Computational Workshop For Indigineous Languages Summary


Discussion how to cope with multiword constructions, or wordforms written separately. The background for this is the East Cree dictionary The issue is also relevant for western Cree languages written with Syllabics. (and for those who are not aware of the SRO standards and type with spaces ...)

Issues with East Cree and FSTs

If we are allowing for spaces between morphemes, and are expecting preverbs to be followed by a verb stem, medial, and ending, then spelling NEEDS to be proper, or our FST system will not recognize an incorrectly spelled pre-verb and thus will not recognize that there needs to be a stem, medial, etc. following it.

As I understand it, our theory of grammar is modular

FST-based preprocessing (or: tokenisation as part of morphology) presupposes a particular alphabet of well-formed strings between whitespace (referred to as "atoms" below,), and there is a separate module checking the well-formedness of these atoms (the FST implementation of morphology and phonology). The danger of having a mis-spelling is that it will take an atom outside of the language, and so as the FST-based preprocessing comes in to enforce dependencies between well-formed atoms, in the case of mis-spelled atoms it simply has nothing to work with.

In the case of a language like East Cree, a problem emerges in that people happily introduce whitespace between what we consider to be parts of a word.

Because legitimately distinct syntactic words are also separated by whitespace, it would be a major increase of the mission of our spell-checkers to handle the evaluation of sentences rather than atoms. Leaving some intermediate jumps unspecified, I think this is the central challenge of writing systems like that used in East Cree ... syntactically distinct items are being treated in the writing system in the same way as syntactically dependent items, but our spell checker should only reasonably be expected to handle one of these types of data (the close-knit atoms).

(If this understanding is faulty, please let me know : )

We may treat spaces alike, and include all atoms (in the sense introduced above) in the FST. Under this model, each atom will be treated as (isolated) candidates to be checked one after another, in the spell checkers. Such a system will clearly miss important facts, since not all combinations of preverbs and verb stems are licit, which is something that we want our spell checker to catch. Evaluating each atom by itself will preclude the analysis of combinations. (I'd be happy to introduce an example of a syntactic concatenation that our spellchecker shouldn't catch, and contrast it with a preverb-verb concatenation that our spellchecker should catch, but there is no ready way to distinguish them with the representation that neutralizes the distinction).

In order to find the illicit combinations one will then have to lean to an alternative. The alternative in this context is Constraint Grammar.

The alternative model would be to distinguish betwee real word boundaries and "word-internal" whitespace (thus not word-boundaries). This alternative works well for correct text: All candidates for a wordform (in the wide sense) is given as output. The problem arises when this FST is to be used as a spellchecker. In this case, the search for the longest match of wordform parts breaks down, as these parts may be misspelled. The main problem with this model is thus that the FST will not be able to recognize the maximal wordform (consisting of several atoms) as such.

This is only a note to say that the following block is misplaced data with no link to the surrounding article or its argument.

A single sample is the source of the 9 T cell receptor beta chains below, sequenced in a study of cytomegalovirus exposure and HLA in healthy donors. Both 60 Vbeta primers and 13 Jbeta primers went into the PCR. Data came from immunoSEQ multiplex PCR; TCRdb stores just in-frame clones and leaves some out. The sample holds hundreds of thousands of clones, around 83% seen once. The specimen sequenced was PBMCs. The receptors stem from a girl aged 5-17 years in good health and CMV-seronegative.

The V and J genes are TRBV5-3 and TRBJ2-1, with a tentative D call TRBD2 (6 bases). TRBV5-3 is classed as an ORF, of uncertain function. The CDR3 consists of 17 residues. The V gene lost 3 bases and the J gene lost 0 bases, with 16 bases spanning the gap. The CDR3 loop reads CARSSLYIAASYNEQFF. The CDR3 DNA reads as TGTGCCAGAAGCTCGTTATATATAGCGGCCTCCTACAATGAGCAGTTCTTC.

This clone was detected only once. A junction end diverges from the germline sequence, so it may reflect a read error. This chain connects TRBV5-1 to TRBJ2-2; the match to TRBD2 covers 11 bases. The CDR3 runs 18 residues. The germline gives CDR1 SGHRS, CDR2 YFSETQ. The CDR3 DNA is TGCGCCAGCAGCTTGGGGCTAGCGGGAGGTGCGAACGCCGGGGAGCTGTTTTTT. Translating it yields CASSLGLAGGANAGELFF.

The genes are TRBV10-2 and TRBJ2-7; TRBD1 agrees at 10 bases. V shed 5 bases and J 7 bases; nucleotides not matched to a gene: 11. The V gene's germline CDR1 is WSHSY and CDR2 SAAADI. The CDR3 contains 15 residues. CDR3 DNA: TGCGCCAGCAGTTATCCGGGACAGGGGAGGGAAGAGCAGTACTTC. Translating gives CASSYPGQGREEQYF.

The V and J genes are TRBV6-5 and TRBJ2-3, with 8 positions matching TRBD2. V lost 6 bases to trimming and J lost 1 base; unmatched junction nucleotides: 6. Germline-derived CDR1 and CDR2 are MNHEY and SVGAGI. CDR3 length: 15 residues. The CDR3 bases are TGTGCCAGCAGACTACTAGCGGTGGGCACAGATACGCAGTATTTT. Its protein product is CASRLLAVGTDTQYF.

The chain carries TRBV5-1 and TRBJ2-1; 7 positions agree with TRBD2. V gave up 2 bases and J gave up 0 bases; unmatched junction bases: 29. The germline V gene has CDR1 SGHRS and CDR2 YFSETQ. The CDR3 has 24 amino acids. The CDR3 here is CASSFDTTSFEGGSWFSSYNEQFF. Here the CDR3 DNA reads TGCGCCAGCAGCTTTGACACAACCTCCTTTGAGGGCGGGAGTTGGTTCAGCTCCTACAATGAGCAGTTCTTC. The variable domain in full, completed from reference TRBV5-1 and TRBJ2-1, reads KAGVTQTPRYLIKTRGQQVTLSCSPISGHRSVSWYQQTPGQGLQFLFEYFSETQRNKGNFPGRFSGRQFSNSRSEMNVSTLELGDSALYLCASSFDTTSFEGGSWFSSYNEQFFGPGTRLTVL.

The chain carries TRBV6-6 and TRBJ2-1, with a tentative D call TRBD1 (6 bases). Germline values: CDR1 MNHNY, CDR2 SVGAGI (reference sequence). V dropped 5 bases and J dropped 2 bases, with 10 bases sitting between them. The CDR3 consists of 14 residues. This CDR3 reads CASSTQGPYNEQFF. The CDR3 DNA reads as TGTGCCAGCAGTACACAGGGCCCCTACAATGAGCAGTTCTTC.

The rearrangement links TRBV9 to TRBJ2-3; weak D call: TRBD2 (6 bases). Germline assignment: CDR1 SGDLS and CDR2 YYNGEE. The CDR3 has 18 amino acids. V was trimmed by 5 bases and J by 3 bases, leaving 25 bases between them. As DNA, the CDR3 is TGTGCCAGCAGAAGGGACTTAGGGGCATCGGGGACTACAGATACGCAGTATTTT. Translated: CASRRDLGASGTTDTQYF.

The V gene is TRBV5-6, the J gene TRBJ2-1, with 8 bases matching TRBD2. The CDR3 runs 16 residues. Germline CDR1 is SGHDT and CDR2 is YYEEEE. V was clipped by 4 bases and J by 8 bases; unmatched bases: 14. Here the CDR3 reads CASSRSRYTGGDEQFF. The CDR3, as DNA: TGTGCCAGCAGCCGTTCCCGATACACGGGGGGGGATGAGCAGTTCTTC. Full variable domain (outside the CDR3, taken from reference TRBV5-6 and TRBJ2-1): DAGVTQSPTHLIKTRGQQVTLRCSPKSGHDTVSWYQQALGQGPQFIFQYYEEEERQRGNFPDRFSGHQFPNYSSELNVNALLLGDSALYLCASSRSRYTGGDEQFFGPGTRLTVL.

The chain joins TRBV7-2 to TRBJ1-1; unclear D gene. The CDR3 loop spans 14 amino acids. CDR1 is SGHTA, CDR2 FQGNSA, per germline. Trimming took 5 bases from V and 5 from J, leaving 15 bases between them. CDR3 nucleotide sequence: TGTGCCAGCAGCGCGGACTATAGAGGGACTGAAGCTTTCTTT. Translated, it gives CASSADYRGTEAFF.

The obvious solution to this is to treat each morpheme that is separated by spaces as an individual word, apply a grammar-checker level tool, using Constraint Grammar as a pattern-matcher to enhance spell-checking. (this weaves in nicely with the prior discussion of modularity)

Use of CG as a pattern-matcher to enhance spellcheck.

Th three things to accomplish in the near future

  • BLARK: Dustin & Katie with the help of Arok, Marie-Odile and company to put together a survey of Algonquian language resources and community pull to create language-technological tools. AKA "you give us resources, we help you create tools".
  • nehiyawêtân 1: describing the creation of a Plains Cree ICALL application: Lene, Megan, Antti, et co., to be followed by further development based on feedback from Cree instructors (Arok, Jean, Dorothy) and then impact on language learning -> LREC (I don't think LREC is the place for this)
  • nehiyawêtân 2: implementation in language courses and evaluation of the students' use of it and their learning outcome
  • FST modeling of Plains Cree nouns and an evaluation of the FST based on analysis of corpus, and a special look at Locatives, diminutives, possessives. Atticus, Lene, Trond, Antti, Arok.
  • FST modeling of Plains Cree verbs: Atticus, Lene, Trond, Antti, Arok.
  • itwewina - why and how combining an existing dictionary with an FST.

We want to be mindful of how to evangelize this work. Finding organizations, conferences where we can talk to people. Communities that are relevant include linguists, teachers, less so computer scientists.

Computer scientists don't necessarily think our work is interesting (not fashionable, too little data ... An interesting topic could be finding the lower limit of data needed for inference with various toolss... perhaps there is a paper here.) Teachers probably need a two-phase evangelism: "hey look at these tools you can use", and "hey, this is how these tools have an effect on learning". This second part requires teaming up with people who know about teaching and learning and such. Trond has articulate views about our role in the scientific study of minority languages and in our ability to create useful applications of technology. : )